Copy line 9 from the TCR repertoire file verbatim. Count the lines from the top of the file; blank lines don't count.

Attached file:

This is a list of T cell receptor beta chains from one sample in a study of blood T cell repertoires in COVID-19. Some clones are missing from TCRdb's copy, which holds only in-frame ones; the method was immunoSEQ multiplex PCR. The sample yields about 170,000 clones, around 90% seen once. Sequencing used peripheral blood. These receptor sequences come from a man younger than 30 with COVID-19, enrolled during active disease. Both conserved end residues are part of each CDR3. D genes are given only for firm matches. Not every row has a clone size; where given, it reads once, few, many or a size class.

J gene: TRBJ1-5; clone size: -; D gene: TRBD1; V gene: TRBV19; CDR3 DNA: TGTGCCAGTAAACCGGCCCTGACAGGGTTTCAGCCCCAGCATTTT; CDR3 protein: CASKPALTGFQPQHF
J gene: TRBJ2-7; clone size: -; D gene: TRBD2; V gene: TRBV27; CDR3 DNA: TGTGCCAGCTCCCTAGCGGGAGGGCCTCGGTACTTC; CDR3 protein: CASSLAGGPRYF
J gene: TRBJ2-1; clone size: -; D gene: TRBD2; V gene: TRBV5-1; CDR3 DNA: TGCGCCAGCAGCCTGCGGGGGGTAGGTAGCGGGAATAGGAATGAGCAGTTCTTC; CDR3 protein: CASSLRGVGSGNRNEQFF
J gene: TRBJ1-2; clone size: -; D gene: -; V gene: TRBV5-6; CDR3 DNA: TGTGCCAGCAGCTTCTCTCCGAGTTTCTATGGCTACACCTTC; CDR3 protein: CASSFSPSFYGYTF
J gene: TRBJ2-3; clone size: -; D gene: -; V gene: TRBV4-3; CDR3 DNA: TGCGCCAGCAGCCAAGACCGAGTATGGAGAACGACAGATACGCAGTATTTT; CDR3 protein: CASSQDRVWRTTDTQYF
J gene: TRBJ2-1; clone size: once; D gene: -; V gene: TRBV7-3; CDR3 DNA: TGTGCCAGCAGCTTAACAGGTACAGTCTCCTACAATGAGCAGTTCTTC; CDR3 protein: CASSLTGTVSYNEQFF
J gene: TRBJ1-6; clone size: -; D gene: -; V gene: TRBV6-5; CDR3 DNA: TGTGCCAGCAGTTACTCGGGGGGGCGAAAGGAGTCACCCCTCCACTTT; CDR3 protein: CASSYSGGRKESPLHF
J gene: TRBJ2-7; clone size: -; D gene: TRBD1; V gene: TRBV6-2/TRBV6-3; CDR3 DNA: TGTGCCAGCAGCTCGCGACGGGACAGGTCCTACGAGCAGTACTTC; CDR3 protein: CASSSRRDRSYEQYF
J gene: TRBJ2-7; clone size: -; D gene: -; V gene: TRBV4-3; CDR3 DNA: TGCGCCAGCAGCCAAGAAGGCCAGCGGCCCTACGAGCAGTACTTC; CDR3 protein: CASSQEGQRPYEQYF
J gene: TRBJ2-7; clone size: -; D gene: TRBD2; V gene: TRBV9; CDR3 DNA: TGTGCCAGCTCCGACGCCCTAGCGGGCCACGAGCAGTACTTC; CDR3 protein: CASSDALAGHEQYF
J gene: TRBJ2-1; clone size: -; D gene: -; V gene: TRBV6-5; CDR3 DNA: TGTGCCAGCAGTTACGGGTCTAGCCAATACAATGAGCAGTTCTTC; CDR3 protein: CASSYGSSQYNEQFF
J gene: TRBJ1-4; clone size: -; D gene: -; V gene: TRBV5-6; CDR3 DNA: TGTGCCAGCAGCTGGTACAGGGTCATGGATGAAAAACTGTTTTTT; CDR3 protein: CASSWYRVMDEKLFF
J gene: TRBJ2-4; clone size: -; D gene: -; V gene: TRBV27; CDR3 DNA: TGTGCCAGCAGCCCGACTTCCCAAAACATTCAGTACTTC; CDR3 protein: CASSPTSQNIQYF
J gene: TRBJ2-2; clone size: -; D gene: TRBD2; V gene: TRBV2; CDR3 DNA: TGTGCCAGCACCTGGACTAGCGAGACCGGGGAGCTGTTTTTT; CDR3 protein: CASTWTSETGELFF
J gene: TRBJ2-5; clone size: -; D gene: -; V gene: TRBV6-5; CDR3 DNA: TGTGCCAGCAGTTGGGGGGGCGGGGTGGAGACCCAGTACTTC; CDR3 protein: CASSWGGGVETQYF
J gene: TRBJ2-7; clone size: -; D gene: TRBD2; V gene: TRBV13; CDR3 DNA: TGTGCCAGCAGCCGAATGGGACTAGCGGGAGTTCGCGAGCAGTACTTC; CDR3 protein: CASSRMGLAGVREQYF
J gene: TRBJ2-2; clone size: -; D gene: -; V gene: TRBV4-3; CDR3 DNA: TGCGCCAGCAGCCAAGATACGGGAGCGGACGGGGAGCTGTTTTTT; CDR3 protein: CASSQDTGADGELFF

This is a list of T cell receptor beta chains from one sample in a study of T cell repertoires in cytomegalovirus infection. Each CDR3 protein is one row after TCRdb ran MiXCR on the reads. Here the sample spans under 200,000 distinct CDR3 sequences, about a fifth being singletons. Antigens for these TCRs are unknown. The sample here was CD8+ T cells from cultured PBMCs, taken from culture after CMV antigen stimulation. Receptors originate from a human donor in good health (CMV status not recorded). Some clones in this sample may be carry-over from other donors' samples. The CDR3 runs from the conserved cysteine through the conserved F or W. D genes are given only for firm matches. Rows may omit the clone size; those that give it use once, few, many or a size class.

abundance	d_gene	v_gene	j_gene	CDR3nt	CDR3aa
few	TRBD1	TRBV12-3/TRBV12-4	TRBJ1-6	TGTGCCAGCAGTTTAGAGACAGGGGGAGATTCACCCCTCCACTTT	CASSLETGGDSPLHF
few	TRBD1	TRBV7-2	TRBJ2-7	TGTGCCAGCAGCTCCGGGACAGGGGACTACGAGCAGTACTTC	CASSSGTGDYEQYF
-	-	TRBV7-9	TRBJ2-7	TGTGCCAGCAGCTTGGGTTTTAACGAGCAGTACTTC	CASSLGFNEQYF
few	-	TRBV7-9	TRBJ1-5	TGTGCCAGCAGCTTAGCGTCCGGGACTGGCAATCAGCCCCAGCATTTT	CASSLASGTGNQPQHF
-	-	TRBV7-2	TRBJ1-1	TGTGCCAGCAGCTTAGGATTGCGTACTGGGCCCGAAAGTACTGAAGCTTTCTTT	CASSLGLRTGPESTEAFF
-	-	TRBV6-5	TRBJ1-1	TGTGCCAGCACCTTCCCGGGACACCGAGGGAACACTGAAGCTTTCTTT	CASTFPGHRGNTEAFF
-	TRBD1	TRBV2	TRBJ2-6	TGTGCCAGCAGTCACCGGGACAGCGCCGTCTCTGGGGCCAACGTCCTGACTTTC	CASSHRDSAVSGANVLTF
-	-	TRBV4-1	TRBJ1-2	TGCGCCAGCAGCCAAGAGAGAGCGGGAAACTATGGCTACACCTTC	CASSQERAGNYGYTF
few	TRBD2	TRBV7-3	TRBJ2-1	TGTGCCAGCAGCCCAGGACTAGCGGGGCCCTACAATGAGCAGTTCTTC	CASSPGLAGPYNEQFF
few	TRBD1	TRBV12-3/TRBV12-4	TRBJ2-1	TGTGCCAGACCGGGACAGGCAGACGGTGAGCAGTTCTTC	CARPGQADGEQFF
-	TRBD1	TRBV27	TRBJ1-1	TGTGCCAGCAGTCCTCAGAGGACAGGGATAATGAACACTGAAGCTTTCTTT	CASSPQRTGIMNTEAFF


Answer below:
J gene: TRBJ2-7; clone size: -; D gene: TRBD1; V gene: TRBV6-2/TRBV6-3; CDR3 DNA: TGTGCCAGCAGCTCGCGACGGGACAGGTCCTACGAGCAGTACTTC; CDR3 protein: CASSSRRDRSYEQYF